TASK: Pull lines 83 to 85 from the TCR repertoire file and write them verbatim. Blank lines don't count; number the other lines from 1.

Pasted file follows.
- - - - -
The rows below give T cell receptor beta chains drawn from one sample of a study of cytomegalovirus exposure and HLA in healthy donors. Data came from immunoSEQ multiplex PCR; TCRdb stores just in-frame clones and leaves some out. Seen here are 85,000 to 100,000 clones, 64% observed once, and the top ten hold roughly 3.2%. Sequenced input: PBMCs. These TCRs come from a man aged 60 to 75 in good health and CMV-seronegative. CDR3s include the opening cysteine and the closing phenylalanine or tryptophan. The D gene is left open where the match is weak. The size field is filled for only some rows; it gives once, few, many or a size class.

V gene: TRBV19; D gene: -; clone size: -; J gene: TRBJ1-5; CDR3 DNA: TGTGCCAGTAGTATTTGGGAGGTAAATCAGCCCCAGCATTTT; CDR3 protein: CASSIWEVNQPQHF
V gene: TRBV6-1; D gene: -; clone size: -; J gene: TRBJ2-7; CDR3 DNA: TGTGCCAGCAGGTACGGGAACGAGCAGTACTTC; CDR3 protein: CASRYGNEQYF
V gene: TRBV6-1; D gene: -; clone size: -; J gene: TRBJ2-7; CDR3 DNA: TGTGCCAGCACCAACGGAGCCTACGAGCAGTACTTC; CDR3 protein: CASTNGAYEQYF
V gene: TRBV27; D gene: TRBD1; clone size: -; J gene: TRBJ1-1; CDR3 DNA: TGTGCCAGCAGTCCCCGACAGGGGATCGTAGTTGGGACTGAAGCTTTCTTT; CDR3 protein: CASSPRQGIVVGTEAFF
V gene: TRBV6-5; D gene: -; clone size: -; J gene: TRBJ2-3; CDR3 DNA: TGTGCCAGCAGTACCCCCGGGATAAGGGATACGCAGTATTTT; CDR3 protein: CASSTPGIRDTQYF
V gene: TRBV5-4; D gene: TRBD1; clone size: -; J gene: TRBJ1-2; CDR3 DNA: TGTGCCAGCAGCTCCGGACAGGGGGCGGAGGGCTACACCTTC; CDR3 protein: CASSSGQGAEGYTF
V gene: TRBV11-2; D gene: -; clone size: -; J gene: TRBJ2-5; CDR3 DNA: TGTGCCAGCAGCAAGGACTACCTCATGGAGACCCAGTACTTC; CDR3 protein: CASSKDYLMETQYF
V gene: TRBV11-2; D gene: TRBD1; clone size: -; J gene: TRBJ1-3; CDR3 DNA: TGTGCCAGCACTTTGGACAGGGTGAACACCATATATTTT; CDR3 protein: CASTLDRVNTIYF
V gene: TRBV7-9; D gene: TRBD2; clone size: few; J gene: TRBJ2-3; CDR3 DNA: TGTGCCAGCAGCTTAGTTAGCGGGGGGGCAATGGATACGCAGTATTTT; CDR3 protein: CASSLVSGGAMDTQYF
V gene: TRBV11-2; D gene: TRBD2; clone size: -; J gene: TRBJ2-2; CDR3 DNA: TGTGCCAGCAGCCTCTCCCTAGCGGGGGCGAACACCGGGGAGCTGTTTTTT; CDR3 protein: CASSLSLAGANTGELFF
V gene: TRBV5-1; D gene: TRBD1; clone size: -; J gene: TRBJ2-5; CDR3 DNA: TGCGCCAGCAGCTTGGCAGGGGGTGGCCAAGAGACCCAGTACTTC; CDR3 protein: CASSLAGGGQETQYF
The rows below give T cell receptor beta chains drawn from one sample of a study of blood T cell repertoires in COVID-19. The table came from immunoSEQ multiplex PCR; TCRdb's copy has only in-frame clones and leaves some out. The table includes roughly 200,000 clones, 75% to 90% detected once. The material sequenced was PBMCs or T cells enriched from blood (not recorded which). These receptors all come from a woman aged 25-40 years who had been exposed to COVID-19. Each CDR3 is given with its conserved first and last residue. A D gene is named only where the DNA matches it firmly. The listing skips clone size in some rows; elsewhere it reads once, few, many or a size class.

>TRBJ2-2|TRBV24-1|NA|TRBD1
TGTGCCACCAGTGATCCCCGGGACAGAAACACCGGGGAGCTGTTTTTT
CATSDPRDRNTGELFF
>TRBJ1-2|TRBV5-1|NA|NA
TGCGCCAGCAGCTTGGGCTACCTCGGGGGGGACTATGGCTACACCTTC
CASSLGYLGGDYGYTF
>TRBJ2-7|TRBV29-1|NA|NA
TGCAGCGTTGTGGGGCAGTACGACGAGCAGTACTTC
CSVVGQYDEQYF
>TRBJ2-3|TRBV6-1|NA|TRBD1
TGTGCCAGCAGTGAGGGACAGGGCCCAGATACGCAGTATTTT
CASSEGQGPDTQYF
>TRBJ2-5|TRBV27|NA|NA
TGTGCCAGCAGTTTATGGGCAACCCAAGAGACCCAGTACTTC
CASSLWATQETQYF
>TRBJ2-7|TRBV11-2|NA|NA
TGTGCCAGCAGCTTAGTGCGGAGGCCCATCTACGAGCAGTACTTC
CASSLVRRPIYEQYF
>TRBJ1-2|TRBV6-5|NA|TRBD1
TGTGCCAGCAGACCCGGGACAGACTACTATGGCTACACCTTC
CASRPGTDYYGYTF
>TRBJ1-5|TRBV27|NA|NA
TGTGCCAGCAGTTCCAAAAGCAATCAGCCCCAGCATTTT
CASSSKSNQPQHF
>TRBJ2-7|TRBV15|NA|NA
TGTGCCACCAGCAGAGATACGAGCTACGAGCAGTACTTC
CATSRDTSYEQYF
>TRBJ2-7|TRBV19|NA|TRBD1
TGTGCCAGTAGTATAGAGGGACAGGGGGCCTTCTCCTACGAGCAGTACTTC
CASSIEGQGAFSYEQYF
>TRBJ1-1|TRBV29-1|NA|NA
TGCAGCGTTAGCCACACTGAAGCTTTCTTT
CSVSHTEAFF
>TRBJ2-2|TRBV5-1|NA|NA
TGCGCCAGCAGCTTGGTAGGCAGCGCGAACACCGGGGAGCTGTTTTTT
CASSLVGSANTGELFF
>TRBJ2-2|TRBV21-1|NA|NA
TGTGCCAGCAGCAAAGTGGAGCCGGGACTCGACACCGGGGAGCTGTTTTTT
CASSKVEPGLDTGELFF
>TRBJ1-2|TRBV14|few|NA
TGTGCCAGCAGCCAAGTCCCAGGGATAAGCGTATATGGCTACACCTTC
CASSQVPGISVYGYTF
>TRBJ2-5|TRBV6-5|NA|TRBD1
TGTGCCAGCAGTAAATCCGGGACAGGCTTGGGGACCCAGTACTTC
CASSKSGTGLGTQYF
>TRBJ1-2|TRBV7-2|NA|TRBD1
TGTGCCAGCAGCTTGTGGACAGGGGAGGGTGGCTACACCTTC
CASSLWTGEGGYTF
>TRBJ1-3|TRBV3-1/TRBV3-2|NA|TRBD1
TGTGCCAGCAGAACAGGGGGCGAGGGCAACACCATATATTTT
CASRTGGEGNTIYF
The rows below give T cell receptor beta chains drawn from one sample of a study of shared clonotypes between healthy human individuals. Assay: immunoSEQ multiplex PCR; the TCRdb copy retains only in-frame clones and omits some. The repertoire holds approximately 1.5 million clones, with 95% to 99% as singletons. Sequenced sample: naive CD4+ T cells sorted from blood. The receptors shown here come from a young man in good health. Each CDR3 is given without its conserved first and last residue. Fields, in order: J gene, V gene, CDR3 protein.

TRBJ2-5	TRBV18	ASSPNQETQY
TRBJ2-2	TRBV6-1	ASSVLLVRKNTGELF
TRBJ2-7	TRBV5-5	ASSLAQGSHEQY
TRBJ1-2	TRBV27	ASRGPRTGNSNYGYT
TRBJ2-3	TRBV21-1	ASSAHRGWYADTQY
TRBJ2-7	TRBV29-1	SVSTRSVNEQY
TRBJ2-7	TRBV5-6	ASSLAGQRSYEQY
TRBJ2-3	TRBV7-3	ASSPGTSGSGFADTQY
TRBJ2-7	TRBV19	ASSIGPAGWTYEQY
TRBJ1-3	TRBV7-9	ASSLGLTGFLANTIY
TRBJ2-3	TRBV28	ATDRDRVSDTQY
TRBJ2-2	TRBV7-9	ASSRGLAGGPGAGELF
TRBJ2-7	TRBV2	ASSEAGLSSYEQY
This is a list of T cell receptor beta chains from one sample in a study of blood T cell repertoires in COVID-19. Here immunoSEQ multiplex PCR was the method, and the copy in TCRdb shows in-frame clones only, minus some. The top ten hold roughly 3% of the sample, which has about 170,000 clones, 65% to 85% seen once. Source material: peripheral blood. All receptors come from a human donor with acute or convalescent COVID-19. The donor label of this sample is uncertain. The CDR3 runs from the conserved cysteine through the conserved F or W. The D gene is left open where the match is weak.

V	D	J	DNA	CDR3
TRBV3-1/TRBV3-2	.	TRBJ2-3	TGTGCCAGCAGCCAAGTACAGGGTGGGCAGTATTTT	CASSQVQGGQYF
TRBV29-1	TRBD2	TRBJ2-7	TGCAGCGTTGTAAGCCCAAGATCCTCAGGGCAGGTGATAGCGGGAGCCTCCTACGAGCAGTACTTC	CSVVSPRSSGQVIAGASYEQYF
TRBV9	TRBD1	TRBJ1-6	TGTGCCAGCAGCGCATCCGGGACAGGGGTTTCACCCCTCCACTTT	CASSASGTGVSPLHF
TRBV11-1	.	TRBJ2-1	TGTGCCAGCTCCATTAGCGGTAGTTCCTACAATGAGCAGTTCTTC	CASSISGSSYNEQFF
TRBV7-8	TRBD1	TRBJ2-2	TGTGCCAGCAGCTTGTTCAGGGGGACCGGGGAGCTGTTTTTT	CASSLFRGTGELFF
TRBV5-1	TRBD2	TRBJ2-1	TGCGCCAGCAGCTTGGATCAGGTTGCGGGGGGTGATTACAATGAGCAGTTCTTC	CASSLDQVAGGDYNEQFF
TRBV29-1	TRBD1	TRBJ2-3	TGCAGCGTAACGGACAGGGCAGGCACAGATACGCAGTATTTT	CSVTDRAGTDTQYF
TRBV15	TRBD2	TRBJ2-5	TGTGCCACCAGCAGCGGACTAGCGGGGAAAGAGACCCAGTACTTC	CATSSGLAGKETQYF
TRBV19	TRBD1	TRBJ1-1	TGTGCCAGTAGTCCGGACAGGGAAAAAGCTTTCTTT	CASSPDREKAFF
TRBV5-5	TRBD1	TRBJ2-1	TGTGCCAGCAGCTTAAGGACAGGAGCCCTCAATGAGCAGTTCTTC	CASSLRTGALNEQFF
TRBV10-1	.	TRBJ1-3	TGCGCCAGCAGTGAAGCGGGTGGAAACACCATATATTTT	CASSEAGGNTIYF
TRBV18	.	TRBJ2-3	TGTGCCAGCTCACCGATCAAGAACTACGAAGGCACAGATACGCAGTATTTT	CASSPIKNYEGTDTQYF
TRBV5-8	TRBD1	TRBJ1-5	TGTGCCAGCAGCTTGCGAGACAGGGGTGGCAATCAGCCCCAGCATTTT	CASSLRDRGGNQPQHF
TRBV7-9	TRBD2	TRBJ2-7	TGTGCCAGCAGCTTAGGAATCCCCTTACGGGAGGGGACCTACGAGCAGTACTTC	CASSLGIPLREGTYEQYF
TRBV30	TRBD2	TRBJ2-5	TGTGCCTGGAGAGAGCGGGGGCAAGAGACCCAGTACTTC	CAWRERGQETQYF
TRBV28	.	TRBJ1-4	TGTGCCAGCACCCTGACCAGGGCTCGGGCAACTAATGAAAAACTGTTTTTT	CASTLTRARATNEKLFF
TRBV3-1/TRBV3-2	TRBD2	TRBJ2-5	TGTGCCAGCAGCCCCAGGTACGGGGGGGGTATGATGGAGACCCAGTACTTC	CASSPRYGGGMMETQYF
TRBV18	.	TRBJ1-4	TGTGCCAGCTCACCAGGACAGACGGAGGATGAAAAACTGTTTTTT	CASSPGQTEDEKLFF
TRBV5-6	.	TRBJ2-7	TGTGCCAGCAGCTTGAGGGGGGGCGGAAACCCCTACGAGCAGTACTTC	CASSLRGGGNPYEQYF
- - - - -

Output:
TRBV9	TRBD1	TRBJ1-6	TGTGCCAGCAGCGCATCCGGGACAGGGGTTTCACCCCTCCACTTT	CASSASGTGVSPLHF
TRBV11-1	.	TRBJ2-1	TGTGCCAGCTCCATTAGCGGTAGTTCCTACAATGAGCAGTTCTTC	CASSISGSSYNEQFF
TRBV7-8	TRBD1	TRBJ2-2	TGTGCCAGCAGCTTGTTCAGGGGGACCGGGGAGCTGTTTTTT	CASSLFRGTGELFF